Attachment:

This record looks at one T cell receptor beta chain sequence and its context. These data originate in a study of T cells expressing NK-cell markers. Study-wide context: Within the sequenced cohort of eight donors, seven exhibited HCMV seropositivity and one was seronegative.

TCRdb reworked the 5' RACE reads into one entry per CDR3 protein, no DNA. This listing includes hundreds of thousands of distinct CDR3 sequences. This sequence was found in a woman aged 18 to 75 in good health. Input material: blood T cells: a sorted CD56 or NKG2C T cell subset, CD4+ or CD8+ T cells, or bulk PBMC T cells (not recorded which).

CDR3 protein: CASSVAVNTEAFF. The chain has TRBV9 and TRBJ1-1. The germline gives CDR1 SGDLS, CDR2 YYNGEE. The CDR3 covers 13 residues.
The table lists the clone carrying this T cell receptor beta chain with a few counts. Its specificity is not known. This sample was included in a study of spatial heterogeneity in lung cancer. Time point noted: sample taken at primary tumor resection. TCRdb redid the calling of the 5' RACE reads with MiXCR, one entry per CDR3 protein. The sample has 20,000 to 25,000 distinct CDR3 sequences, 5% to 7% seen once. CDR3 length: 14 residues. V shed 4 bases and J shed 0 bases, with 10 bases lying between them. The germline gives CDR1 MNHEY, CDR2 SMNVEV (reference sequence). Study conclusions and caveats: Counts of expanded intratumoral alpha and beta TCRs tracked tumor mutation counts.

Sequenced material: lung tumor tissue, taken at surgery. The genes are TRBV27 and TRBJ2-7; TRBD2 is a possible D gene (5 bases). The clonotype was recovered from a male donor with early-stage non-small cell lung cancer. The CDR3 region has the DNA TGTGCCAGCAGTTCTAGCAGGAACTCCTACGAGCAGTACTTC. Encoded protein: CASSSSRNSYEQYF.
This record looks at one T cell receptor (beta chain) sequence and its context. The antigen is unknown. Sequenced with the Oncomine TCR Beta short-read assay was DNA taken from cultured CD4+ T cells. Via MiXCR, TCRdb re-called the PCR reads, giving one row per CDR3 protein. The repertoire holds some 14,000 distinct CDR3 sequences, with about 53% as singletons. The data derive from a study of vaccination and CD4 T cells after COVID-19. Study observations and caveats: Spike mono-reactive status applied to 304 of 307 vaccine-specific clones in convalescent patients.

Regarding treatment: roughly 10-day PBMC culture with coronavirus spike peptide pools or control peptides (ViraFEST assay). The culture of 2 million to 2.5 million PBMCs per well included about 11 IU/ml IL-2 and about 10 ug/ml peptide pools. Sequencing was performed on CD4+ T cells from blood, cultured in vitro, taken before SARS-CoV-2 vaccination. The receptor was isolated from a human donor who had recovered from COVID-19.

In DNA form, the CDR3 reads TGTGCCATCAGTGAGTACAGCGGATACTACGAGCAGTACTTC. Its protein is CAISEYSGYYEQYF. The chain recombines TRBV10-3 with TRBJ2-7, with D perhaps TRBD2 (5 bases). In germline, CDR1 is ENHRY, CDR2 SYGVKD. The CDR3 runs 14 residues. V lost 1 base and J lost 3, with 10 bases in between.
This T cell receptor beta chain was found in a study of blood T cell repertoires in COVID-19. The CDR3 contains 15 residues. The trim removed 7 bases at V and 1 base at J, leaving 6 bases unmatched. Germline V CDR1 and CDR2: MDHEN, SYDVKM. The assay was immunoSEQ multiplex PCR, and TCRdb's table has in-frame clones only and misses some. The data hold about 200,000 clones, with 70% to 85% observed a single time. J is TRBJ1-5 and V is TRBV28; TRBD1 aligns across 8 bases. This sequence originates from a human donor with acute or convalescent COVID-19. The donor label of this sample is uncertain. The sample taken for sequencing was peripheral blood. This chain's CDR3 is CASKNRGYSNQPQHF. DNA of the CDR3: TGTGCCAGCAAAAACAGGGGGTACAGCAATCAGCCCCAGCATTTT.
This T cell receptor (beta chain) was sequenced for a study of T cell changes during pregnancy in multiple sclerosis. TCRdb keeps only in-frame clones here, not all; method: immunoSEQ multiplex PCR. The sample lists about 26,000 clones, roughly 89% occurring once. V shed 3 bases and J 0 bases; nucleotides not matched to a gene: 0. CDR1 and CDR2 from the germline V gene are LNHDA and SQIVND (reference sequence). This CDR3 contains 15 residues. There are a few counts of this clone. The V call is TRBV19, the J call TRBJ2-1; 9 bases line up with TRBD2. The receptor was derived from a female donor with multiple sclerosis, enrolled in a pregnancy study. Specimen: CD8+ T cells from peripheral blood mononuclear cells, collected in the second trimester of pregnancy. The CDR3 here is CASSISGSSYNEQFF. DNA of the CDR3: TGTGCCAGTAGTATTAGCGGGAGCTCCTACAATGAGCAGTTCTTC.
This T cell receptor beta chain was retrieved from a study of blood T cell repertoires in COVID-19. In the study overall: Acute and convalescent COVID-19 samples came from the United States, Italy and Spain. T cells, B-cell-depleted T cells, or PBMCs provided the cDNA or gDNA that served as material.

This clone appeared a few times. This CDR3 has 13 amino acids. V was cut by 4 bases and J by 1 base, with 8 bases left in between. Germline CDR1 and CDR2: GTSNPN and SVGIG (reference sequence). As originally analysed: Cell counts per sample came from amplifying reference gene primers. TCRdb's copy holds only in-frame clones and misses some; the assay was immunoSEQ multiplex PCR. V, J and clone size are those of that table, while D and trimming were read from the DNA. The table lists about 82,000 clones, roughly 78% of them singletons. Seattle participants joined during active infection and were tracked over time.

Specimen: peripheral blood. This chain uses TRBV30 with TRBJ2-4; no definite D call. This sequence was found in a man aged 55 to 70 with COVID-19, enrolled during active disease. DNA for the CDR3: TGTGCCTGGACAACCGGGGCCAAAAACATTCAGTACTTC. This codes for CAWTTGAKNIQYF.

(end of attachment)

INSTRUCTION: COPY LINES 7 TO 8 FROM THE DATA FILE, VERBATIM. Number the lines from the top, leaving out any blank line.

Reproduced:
Regarding treatment: roughly 10-day PBMC culture with coronavirus spike peptide pools or control peptides (ViraFEST assay). The culture of 2 million to 2.5 million PBMCs per well included about 11 IU/ml IL-2 and about 10 ug/ml peptide pools. Sequencing was performed on CD4+ T cells from blood, cultured in vitro, taken before SARS-CoV-2 vaccination. The receptor was isolated from a human donor who had recovered from COVID-19.

In DNA form, the CDR3 reads TGTGCCATCAGTGAGTACAGCGGATACTACGAGCAGTACTTC. Its protein is CAISEYSGYYEQYF. The chain recombines TRBV10-3 with TRBJ2-7, with D perhaps TRBD2 (5 bases). In germline, CDR1 is ENHRY, CDR2 SYGVKD. The CDR3 runs 14 residues. V lost 1 base and J lost 3, with 10 bases in between.